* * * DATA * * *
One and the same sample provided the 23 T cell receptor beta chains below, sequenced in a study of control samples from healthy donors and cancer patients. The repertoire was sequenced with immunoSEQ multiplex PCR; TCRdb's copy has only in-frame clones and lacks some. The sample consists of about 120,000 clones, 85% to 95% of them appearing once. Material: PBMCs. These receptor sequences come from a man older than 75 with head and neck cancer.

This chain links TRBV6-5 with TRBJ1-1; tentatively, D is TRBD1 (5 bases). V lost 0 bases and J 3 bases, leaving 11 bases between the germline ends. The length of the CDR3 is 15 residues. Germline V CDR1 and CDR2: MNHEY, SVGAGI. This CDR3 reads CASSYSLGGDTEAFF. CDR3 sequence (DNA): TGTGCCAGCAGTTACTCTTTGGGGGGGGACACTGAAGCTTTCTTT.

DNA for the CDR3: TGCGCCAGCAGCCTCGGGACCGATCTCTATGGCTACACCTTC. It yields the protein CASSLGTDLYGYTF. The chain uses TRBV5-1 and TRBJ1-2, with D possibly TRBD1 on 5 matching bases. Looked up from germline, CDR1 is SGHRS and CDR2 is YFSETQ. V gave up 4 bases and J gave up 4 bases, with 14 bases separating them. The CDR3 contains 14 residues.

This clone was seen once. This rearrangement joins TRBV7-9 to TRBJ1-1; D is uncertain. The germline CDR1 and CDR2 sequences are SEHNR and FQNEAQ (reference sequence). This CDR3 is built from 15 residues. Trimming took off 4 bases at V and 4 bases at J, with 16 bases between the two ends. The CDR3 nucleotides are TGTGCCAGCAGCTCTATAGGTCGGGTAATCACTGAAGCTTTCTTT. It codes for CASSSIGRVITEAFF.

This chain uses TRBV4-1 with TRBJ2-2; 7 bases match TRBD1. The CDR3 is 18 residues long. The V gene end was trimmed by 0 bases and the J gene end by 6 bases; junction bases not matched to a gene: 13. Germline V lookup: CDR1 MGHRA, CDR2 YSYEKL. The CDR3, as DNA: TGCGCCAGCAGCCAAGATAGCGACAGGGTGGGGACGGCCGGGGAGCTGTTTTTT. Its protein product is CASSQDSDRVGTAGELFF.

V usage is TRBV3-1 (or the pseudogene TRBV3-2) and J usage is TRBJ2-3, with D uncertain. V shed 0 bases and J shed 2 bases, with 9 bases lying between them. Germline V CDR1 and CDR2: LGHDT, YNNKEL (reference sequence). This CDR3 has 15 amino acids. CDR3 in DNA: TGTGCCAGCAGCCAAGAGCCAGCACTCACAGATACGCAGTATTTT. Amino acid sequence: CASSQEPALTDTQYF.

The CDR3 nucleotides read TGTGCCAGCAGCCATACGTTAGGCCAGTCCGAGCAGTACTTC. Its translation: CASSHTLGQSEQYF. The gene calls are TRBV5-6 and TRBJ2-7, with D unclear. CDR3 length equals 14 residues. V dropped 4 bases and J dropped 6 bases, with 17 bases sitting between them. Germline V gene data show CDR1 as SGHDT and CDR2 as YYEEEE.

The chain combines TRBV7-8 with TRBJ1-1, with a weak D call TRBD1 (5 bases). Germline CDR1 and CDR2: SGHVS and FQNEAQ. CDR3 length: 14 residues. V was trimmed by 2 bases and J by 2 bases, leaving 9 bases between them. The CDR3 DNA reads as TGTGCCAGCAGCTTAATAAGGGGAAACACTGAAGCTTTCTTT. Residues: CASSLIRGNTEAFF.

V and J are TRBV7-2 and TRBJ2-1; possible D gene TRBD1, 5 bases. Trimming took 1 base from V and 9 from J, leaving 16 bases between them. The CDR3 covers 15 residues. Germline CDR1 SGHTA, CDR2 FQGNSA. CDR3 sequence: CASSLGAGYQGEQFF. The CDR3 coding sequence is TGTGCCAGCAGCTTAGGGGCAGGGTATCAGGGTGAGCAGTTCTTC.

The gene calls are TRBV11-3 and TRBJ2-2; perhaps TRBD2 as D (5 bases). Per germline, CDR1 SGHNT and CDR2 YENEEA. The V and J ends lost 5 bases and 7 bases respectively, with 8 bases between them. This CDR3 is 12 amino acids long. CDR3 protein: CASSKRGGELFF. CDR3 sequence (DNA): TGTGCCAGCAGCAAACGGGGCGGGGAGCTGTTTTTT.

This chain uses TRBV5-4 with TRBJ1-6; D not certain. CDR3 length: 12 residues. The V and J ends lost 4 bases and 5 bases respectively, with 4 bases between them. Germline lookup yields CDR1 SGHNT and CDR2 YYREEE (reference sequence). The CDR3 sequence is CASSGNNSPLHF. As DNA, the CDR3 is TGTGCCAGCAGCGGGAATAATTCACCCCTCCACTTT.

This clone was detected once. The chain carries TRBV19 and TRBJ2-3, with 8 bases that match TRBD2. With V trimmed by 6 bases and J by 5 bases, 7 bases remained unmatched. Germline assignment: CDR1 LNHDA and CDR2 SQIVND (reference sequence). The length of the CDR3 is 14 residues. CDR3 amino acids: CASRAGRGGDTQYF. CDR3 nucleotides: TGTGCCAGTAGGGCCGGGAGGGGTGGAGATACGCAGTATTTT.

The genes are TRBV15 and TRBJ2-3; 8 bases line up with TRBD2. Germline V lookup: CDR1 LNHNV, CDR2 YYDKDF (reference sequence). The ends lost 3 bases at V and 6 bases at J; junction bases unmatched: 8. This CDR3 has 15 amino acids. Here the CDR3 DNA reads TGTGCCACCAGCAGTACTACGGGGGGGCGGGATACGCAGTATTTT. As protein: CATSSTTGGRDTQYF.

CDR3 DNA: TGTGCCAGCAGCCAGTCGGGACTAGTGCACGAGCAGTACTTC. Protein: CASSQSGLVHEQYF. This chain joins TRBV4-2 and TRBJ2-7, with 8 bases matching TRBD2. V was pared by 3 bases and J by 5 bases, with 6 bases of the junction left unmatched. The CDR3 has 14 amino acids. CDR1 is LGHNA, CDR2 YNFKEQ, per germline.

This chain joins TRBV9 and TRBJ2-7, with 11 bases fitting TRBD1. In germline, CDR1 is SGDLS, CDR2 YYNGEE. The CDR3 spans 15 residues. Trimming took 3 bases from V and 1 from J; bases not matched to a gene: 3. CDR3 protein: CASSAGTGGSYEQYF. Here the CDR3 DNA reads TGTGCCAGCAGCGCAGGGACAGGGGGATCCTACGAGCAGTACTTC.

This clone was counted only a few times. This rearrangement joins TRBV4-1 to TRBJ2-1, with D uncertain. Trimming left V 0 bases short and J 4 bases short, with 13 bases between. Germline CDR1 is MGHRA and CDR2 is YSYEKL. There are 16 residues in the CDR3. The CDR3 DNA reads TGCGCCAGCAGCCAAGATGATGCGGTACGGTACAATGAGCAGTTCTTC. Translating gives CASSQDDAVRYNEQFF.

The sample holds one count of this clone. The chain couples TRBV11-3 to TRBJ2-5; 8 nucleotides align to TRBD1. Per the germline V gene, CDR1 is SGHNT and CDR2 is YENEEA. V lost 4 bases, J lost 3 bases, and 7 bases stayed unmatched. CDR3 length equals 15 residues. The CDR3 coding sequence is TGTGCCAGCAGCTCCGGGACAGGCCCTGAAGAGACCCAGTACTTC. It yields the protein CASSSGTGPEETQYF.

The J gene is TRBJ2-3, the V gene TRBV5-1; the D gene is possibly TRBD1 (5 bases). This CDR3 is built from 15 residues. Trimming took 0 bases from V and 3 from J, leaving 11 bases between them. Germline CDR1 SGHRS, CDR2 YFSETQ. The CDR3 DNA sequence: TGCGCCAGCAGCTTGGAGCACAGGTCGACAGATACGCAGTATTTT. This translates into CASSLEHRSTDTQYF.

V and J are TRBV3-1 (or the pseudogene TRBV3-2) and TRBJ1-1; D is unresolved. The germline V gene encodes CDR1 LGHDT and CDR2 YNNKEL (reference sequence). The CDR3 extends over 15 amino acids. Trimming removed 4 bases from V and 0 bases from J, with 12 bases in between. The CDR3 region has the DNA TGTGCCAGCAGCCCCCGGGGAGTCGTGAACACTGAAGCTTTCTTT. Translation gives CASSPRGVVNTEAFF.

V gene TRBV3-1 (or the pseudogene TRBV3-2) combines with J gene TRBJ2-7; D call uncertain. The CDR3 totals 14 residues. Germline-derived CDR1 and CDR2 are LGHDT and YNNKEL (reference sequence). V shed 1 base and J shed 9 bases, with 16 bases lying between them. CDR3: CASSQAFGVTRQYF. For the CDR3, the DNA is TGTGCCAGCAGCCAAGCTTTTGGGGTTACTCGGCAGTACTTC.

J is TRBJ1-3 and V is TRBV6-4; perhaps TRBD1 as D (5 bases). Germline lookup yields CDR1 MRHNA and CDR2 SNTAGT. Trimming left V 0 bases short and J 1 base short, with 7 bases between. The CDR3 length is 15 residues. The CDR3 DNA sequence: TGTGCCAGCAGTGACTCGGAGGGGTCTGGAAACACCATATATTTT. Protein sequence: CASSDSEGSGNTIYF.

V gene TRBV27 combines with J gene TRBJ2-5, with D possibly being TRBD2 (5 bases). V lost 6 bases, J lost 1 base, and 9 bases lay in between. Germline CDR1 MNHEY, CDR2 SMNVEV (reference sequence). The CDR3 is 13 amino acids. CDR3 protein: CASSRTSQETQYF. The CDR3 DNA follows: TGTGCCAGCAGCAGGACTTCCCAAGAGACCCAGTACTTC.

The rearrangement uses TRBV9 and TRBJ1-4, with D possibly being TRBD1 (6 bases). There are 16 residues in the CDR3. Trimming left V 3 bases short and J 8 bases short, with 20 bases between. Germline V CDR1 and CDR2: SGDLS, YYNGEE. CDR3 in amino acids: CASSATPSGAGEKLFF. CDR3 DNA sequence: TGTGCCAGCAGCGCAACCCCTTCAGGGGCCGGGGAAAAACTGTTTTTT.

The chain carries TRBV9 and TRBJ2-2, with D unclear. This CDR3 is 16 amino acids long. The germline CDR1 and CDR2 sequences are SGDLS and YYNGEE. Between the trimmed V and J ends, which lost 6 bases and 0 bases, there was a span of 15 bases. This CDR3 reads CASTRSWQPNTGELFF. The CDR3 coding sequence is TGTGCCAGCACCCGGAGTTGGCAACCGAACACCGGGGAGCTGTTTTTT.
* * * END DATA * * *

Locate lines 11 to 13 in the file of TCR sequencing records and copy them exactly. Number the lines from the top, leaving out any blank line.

This chain uses TRBV5-4 with TRBJ1-6; D not certain. CDR3 length: 12 residues. The V and J ends lost 4 bases and 5 bases respectively, with 4 bases between them. Germline lookup yields CDR1 SGHNT and CDR2 YYREEE (reference sequence). The CDR3 sequence is CASSGNNSPLHF. As DNA, the CDR3 is TGTGCCAGCAGCGGGAATAATTCACCCCTCCACTTT.

This clone was detected once. The chain carries TRBV19 and TRBJ2-3, with 8 bases that match TRBD2. With V trimmed by 6 bases and J by 5 bases, 7 bases remained unmatched. Germline assignment: CDR1 LNHDA and CDR2 SQIVND (reference sequence). The length of the CDR3 is 14 residues. CDR3 amino acids: CASRAGRGGDTQYF. CDR3 nucleotides: TGTGCCAGTAGGGCCGGGAGGGGTGGAGATACGCAGTATTTT.

The genes are TRBV15 and TRBJ2-3; 8 bases line up with TRBD2. Germline V lookup: CDR1 LNHNV, CDR2 YYDKDF (reference sequence). The ends lost 3 bases at V and 6 bases at J; junction bases unmatched: 8. This CDR3 has 15 amino acids. Here the CDR3 DNA reads TGTGCCACCAGCAGTACTACGGGGGGGCGGGATACGCAGTATTTT. As protein: CATSSTTGGRDTQYF.